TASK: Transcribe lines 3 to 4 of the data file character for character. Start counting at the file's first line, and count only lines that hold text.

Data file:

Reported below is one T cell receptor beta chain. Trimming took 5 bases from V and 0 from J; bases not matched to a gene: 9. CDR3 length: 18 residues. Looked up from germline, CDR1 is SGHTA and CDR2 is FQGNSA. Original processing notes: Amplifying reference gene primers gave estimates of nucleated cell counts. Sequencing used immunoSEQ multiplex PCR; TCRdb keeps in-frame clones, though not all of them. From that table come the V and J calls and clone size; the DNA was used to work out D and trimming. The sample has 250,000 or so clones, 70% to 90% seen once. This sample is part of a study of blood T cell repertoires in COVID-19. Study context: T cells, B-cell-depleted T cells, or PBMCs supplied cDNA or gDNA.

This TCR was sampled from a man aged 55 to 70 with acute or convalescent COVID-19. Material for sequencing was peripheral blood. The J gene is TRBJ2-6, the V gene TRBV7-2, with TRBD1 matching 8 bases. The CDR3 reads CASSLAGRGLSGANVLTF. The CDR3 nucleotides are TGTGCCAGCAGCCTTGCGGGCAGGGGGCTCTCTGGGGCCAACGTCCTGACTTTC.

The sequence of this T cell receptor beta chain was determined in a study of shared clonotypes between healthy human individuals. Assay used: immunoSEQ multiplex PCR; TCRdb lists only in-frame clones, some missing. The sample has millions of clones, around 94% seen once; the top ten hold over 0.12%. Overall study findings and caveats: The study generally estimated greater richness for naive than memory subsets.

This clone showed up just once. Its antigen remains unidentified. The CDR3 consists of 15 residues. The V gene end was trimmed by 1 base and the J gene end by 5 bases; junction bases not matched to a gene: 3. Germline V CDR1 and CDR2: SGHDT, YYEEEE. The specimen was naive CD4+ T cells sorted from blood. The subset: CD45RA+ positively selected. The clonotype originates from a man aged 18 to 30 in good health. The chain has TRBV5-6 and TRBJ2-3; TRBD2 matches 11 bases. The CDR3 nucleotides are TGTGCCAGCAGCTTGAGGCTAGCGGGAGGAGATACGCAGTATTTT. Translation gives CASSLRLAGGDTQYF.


The sequence of this T cell receptor beta chain was determined in a study of shared clonotypes between healthy human individuals. Assay used: immunoSEQ multiplex PCR; TCRdb lists only in-frame clones, some missing. The sample has millions of clones, around 94% seen once; the top ten hold over 0.12%. Overall study findings and caveats: The study generally estimated greater richness for naive than memory subsets.

This clone showed up just once. Its antigen remains unidentified. The CDR3 consists of 15 residues. The V gene end was trimmed by 1 base and the J gene end by 5 bases; junction bases not matched to a gene: 3. Germline V CDR1 and CDR2: SGHDT, YYEEEE. The specimen was naive CD4+ T cells sorted from blood. The subset: CD45RA+ positively selected. The clonotype originates from a man aged 18 to 30 in good health. The chain has TRBV5-6 and TRBJ2-3; TRBD2 matches 11 bases. The CDR3 nucleotides are TGTGCCAGCAGCTTGAGGCTAGCGGGAGGAGATACGCAGTATTTT. Translation gives CASSLRLAGGDTQYF.